Tuesday 28 February 2012

Focus on Liina..........

Liina specialises in body-mind therapy. Body-mind therapy helps you to become more aware of your own body. Together we can uncover reasons why some tensions have tendencies to repeat themselves. Your body never lies so it can be an effective guide to start healing yourself.

Liina uses shiatsu, reflexology, counselling, psychotherapy and hypnotherapy to help people with a range of ailments achieve a better quality of life.

If you would like to book a free 15min consultation with Liina or any other therapist at The Therapy Room please contact us:

01223 315400
[email protected]

Monday 27 February 2012

Thinking yourself healthy? Life Principle 1 - Thoughts

Can the way you think influence your health? Well most of us would agree that if you don't feel happy then it often gives us a headache or tiredness, or tummy ache or some other symptom, and most people would also agree that happiness has something to do with what is going on in our brains - the way we think. So perhaps we all agree, and hynotherapists tap into this. This is actually backed up with quite a lot of research, which is easy to find if you 'google it'.

Wellness (health) is an integration of body, mind and spirit;
Awareness that everything that we 
"think, feel, do" and "say, believe, value" 
impact on our overall state of health and wellness.

Anything that helps  build our awareness of thoughts that enter our head (we have 65000 per day according to Dr Deepak Chopra), and our ability to hang onto only the thoughts that serve us, will help us in any health goal.

Should do, can't, ought to, I'm not good enough, I don't deserve, and many others, are examples of thoughts that may be repeated in your mind over and over, reinforcing themselves. Think how this influences what you do, how much time you spend with yourself for yourself, thinking and feeling what you eat or drink, the relationships you choose.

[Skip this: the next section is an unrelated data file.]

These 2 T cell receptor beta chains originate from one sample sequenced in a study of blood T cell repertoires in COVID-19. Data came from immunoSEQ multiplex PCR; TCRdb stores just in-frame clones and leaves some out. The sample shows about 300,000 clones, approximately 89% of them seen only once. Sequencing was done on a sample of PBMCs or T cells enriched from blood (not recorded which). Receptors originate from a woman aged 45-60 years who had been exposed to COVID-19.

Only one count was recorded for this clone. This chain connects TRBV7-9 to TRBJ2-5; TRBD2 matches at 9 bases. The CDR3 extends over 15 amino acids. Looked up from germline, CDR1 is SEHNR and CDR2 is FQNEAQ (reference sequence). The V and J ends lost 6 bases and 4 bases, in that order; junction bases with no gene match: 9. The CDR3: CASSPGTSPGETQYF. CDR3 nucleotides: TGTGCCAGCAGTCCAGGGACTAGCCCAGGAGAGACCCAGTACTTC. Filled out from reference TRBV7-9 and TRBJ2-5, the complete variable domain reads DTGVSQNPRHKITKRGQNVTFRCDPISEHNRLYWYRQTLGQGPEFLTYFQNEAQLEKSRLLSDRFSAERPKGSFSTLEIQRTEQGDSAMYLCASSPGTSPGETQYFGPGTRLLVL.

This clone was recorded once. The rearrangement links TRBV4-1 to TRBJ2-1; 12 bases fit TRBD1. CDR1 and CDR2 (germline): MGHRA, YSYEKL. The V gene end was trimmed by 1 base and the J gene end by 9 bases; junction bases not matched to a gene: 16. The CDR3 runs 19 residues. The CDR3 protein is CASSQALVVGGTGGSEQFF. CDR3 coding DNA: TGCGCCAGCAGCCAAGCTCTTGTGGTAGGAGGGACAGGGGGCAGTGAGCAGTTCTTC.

This week be aware of when you say or think these things, and stop and say the opposite -
I'm not good enough - I'm good enough.
I don't deserve - I deserve...

It will be a small step, but great journeys start this way..

Tune in next week to see how Breathing influences our health in so many ways..

Wednesday 22 February 2012

The six life principles for health and happiness

Our health comes down to a combination of actions associated with the 6 life principles that we do everyday without being very conscious of them. These principles are the foundation for our health. Doing them poorly over long periods of time results in lack of health, vitality, energy, self-esteem, image and eventually disease. Improving any or all of these will significantly improve health and vitality for us.

I will be covering one principle per week, and offering my insight into how it has worked for me and my clients, and how it can work for you, with practical tips you can use to help yourself.

Next week will begin with how our thoughts or our mind powerfully oversee our health.

How often do you think about what your body does for you, and what messages it is telling you, spend 5 minutes this week, in a quiet place and focus on your body - is there an ache, tension, discomfort, weakness, soreness? Write them down on a piece of paper - this will be very useful to refer back to when we start looking at the 6 life principles.

Damien Clements Integrate Health Practitioner

Monday 13 February 2012

"Home fever" is the new hay fever...

Our homes are a huge source of pollution, and are contributing to making us sick, from outgasing from carpets, curtains, paint, heating systems, dust, household cleaners, but the newest threat is from unseen EMG radiation from WiFi, DECT phones, mobile phone masts. They weaken the systems in our body and leave us open to many  Read more here..

But what can we do about it?
Well here are a few tips -
1. Wire your internet access in your home, and switch of WiFi.

2. Get some house plants that mop up, our household pollution. Pick from some of these - AGLAONEMA treubii - Chinese Evergreen, CHLORPHYTUM comosum Vittatum - Spider or Airplane plants, Dracaena deremensis (Janet Craig), DRACAENA fragens - Cornplant, DRACAENA marginata, Epipremnum aureum (Devil's Ivy), FICUS benjamina - Weeping Fig, HEDERA helix - Engligh Ivy, Howea forsteriana (Kentia Palm), NEPHROLEPIS ex. Bostoniensis - Boston Fern, ORCHIDACEAE - Orchid, PHILODENDRONS, especially oxycardium - Heart-leaf, PHOENIX roebelenii - Dwarf/Pigmy Date Palm, SYNGONIUM podophyllum - Arrowhead plant, SANSEVIERIA, SCINDAPSUS aureus - Devil's Ivy, including Silver Pothos, Pothos Gold and Pothos Marble Queen, and SPATHIPHYLLUM clevelandii - Peace-lilly, White Flag.

  • 3. Get an airtube headset for talking on your mobile phone. Do a search on Google for a selection of options.

    4. For more advice book a free consultation at The Therapy Room here

    Monday 6 February 2012

    LOAF for LIFE - your new source for real bread in Cambridge

    LOAF for LIFE joins first fifty bakeries using The Real Bread Loaf Mark